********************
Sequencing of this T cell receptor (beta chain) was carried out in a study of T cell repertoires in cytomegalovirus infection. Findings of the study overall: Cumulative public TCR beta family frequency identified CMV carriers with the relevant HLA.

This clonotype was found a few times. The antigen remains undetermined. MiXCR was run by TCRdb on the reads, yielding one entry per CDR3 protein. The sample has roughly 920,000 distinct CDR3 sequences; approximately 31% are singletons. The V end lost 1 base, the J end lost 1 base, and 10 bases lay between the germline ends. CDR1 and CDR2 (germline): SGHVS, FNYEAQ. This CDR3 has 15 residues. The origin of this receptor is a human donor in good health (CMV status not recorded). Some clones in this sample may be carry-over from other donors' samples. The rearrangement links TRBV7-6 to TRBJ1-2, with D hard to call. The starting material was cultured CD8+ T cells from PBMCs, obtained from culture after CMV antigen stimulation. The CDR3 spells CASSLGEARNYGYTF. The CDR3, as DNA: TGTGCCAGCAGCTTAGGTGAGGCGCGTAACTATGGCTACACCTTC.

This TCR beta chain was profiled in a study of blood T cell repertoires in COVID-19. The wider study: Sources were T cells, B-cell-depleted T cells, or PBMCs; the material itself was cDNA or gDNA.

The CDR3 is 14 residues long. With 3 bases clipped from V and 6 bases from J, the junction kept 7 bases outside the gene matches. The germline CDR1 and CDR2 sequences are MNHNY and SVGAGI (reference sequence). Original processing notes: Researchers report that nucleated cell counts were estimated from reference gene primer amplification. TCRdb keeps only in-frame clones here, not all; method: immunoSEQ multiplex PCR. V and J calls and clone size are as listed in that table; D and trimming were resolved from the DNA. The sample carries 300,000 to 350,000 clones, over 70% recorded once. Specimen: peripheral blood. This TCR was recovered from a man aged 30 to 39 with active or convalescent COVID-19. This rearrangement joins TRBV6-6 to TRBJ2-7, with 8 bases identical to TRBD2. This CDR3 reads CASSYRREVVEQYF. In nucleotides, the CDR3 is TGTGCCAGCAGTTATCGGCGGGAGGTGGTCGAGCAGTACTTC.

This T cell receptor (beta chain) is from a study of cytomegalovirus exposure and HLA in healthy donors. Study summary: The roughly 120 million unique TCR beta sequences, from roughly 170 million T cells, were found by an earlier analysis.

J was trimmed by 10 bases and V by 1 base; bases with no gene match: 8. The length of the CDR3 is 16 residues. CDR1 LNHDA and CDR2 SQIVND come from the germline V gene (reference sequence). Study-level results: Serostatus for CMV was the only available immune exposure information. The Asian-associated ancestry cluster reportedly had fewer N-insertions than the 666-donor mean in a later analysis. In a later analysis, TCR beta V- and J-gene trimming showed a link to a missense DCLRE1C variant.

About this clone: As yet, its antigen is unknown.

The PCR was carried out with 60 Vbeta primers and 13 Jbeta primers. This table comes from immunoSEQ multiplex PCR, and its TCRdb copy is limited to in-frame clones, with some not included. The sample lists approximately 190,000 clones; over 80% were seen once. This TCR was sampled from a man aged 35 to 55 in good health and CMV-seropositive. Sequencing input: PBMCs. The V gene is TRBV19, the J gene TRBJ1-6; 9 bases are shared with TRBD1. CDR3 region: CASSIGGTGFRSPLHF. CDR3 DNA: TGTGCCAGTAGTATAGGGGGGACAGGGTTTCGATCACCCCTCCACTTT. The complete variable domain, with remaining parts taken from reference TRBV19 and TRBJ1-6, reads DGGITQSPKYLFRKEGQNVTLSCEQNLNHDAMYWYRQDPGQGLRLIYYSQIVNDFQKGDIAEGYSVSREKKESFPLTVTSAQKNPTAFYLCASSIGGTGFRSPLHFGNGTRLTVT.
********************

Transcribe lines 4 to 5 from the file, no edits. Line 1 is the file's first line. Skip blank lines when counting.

The CDR3 is 14 residues long. With 3 bases clipped from V and 6 bases from J, the junction kept 7 bases outside the gene matches. The germline CDR1 and CDR2 sequences are MNHNY and SVGAGI (reference sequence). Original processing notes: Researchers report that nucleated cell counts were estimated from reference gene primer amplification. TCRdb keeps only in-frame clones here, not all; method: immunoSEQ multiplex PCR. V and J calls and clone size are as listed in that table; D and trimming were resolved from the DNA. The sample carries 300,000 to 350,000 clones, over 70% recorded once. Specimen: peripheral blood. This TCR was recovered from a man aged 30 to 39 with active or convalescent COVID-19. This rearrangement joins TRBV6-6 to TRBJ2-7, with 8 bases identical to TRBD2. This CDR3 reads CASSYRREVVEQYF. In nucleotides, the CDR3 is TGTGCCAGCAGTTATCGGCGGGAGGTGGTCGAGCAGTACTTC.

This T cell receptor (beta chain) is from a study of cytomegalovirus exposure and HLA in healthy donors. Study summary: The roughly 120 million unique TCR beta sequences, from roughly 170 million T cells, were found by an earlier analysis.